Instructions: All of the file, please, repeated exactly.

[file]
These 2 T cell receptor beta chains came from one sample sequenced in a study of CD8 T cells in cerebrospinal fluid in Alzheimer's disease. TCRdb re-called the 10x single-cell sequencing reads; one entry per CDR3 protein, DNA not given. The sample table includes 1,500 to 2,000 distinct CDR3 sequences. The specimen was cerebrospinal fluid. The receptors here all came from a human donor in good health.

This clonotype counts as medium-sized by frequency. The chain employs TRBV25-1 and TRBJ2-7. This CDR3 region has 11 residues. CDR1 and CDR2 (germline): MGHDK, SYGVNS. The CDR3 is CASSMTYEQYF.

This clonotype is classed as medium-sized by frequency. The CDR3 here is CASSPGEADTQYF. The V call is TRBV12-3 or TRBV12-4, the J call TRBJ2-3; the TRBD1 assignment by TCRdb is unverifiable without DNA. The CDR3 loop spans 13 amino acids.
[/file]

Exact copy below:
These 2 T cell receptor beta chains came from one sample sequenced in a study of CD8 T cells in cerebrospinal fluid in Alzheimer's disease. TCRdb re-called the 10x single-cell sequencing reads; one entry per CDR3 protein, DNA not given. The sample table includes 1,500 to 2,000 distinct CDR3 sequences. The specimen was cerebrospinal fluid. The receptors here all came from a human donor in good health.

This clonotype counts as medium-sized by frequency. The chain employs TRBV25-1 and TRBJ2-7. This CDR3 region has 11 residues. CDR1 and CDR2 (germline): MGHDK, SYGVNS. The CDR3 is CASSMTYEQYF.

This clonotype is classed as medium-sized by frequency. The CDR3 here is CASSPGEADTQYF. The V call is TRBV12-3 or TRBV12-4, the J call TRBJ2-3; the TRBD1 assignment by TCRdb is unverifiable without DNA. The CDR3 loop spans 13 amino acids.